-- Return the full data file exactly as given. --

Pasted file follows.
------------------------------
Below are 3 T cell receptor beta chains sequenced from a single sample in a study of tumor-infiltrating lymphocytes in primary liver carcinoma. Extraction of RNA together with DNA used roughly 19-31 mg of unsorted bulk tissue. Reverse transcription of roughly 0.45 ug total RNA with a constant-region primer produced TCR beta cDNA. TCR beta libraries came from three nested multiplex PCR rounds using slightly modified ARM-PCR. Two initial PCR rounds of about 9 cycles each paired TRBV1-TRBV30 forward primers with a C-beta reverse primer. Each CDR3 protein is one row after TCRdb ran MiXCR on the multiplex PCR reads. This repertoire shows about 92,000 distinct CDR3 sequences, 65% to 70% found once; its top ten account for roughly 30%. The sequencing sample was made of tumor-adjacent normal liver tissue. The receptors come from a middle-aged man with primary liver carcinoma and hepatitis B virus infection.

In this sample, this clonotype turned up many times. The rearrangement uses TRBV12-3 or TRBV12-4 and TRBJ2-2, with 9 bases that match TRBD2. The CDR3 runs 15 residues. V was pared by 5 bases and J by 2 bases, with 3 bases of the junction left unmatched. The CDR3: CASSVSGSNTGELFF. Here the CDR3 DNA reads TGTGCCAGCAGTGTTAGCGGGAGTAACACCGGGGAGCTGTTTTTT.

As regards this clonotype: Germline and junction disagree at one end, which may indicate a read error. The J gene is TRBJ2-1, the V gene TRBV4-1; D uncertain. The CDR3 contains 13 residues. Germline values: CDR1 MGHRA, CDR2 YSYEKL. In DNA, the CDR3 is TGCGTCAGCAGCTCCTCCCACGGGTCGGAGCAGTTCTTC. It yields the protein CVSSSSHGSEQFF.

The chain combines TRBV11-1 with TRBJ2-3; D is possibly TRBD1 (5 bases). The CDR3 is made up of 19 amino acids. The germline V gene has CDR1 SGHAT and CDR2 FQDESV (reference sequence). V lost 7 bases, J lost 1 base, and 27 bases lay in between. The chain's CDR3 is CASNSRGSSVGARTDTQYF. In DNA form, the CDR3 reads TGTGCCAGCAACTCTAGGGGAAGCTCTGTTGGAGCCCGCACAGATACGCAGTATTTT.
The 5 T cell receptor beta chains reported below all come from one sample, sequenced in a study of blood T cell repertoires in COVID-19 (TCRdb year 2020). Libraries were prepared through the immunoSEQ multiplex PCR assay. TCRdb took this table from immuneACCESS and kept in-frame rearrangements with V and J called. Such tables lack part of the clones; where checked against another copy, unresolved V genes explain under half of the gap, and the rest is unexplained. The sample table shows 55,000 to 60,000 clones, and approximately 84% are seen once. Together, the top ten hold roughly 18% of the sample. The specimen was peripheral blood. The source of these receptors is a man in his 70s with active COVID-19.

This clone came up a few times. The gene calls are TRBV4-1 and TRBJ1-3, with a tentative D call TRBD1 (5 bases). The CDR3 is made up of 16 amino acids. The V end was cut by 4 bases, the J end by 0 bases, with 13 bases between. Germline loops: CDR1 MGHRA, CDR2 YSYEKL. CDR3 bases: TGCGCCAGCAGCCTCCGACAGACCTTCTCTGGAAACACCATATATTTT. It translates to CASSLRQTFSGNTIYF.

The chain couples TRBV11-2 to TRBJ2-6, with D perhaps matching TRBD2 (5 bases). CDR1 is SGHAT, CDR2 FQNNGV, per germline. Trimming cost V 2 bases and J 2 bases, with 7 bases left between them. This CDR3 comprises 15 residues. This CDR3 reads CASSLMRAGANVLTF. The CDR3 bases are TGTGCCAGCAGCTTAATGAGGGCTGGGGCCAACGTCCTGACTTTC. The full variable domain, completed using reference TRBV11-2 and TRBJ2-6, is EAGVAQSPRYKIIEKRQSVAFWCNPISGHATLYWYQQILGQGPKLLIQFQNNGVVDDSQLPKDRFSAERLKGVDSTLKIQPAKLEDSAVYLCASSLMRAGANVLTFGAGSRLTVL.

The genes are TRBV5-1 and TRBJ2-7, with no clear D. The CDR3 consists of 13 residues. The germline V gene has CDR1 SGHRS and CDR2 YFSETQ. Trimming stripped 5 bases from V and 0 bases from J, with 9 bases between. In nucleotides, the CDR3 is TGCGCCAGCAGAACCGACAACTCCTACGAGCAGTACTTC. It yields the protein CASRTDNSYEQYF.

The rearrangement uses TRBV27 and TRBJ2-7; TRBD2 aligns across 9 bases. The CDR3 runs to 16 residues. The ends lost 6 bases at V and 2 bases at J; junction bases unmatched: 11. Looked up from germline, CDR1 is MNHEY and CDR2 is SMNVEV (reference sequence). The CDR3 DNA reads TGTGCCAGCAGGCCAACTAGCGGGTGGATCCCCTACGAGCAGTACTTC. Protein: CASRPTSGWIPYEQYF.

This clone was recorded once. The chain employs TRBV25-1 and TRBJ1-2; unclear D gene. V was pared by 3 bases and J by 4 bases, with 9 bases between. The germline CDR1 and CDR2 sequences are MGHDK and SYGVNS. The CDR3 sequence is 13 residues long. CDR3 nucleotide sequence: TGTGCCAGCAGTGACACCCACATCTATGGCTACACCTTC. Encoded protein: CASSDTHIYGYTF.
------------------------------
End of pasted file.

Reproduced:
Below are 3 T cell receptor beta chains sequenced from a single sample in a study of tumor-infiltrating lymphocytes in primary liver carcinoma. Extraction of RNA together with DNA used roughly 19-31 mg of unsorted bulk tissue. Reverse transcription of roughly 0.45 ug total RNA with a constant-region primer produced TCR beta cDNA. TCR beta libraries came from three nested multiplex PCR rounds using slightly modified ARM-PCR. Two initial PCR rounds of about 9 cycles each paired TRBV1-TRBV30 forward primers with a C-beta reverse primer. Each CDR3 protein is one row after TCRdb ran MiXCR on the multiplex PCR reads. This repertoire shows about 92,000 distinct CDR3 sequences, 65% to 70% found once; its top ten account for roughly 30%. The sequencing sample was made of tumor-adjacent normal liver tissue. The receptors come from a middle-aged man with primary liver carcinoma and hepatitis B virus infection.

In this sample, this clonotype turned up many times. The rearrangement uses TRBV12-3 or TRBV12-4 and TRBJ2-2, with 9 bases that match TRBD2. The CDR3 runs 15 residues. V was pared by 5 bases and J by 2 bases, with 3 bases of the junction left unmatched. The CDR3: CASSVSGSNTGELFF. Here the CDR3 DNA reads TGTGCCAGCAGTGTTAGCGGGAGTAACACCGGGGAGCTGTTTTTT.

As regards this clonotype: Germline and junction disagree at one end, which may indicate a read error. The J gene is TRBJ2-1, the V gene TRBV4-1; D uncertain. The CDR3 contains 13 residues. Germline values: CDR1 MGHRA, CDR2 YSYEKL. In DNA, the CDR3 is TGCGTCAGCAGCTCCTCCCACGGGTCGGAGCAGTTCTTC. It yields the protein CVSSSSHGSEQFF.

The chain combines TRBV11-1 with TRBJ2-3; D is possibly TRBD1 (5 bases). The CDR3 is made up of 19 amino acids. The germline V gene has CDR1 SGHAT and CDR2 FQDESV (reference sequence). V lost 7 bases, J lost 1 base, and 27 bases lay in between. The chain's CDR3 is CASNSRGSSVGARTDTQYF. In DNA form, the CDR3 reads TGTGCCAGCAACTCTAGGGGAAGCTCTGTTGGAGCCCGCACAGATACGCAGTATTTT.
The 5 T cell receptor beta chains reported below all come from one sample, sequenced in a study of blood T cell repertoires in COVID-19 (TCRdb year 2020). Libraries were prepared through the immunoSEQ multiplex PCR assay. TCRdb took this table from immuneACCESS and kept in-frame rearrangements with V and J called. Such tables lack part of the clones; where checked against another copy, unresolved V genes explain under half of the gap, and the rest is unexplained. The sample table shows 55,000 to 60,000 clones, and approximately 84% are seen once. Together, the top ten hold roughly 18% of the sample. The specimen was peripheral blood. The source of these receptors is a man in his 70s with active COVID-19.

This clone came up a few times. The gene calls are TRBV4-1 and TRBJ1-3, with a tentative D call TRBD1 (5 bases). The CDR3 is made up of 16 amino acids. The V end was cut by 4 bases, the J end by 0 bases, with 13 bases between. Germline loops: CDR1 MGHRA, CDR2 YSYEKL. CDR3 bases: TGCGCCAGCAGCCTCCGACAGACCTTCTCTGGAAACACCATATATTTT. It translates to CASSLRQTFSGNTIYF.

The chain couples TRBV11-2 to TRBJ2-6, with D perhaps matching TRBD2 (5 bases). CDR1 is SGHAT, CDR2 FQNNGV, per germline. Trimming cost V 2 bases and J 2 bases, with 7 bases left between them. This CDR3 comprises 15 residues. This CDR3 reads CASSLMRAGANVLTF. The CDR3 bases are TGTGCCAGCAGCTTAATGAGGGCTGGGGCCAACGTCCTGACTTTC. The full variable domain, completed using reference TRBV11-2 and TRBJ2-6, is EAGVAQSPRYKIIEKRQSVAFWCNPISGHATLYWYQQILGQGPKLLIQFQNNGVVDDSQLPKDRFSAERLKGVDSTLKIQPAKLEDSAVYLCASSLMRAGANVLTFGAGSRLTVL.

The genes are TRBV5-1 and TRBJ2-7, with no clear D. The CDR3 consists of 13 residues. The germline V gene has CDR1 SGHRS and CDR2 YFSETQ. Trimming stripped 5 bases from V and 0 bases from J, with 9 bases between. In nucleotides, the CDR3 is TGCGCCAGCAGAACCGACAACTCCTACGAGCAGTACTTC. It yields the protein CASRTDNSYEQYF.

The rearrangement uses TRBV27 and TRBJ2-7; TRBD2 aligns across 9 bases. The CDR3 runs to 16 residues. The ends lost 6 bases at V and 2 bases at J; junction bases unmatched: 11. Looked up from germline, CDR1 is MNHEY and CDR2 is SMNVEV (reference sequence). The CDR3 DNA reads TGTGCCAGCAGGCCAACTAGCGGGTGGATCCCCTACGAGCAGTACTTC. Protein: CASRPTSGWIPYEQYF.

This clone was recorded once. The chain employs TRBV25-1 and TRBJ1-2; unclear D gene. V was pared by 3 bases and J by 4 bases, with 9 bases between. The germline CDR1 and CDR2 sequences are MGHDK and SYGVNS. The CDR3 sequence is 13 residues long. CDR3 nucleotide sequence: TGTGCCAGCAGTGACACCCACATCTATGGCTACACCTTC. Encoded protein: CASSDTHIYGYTF.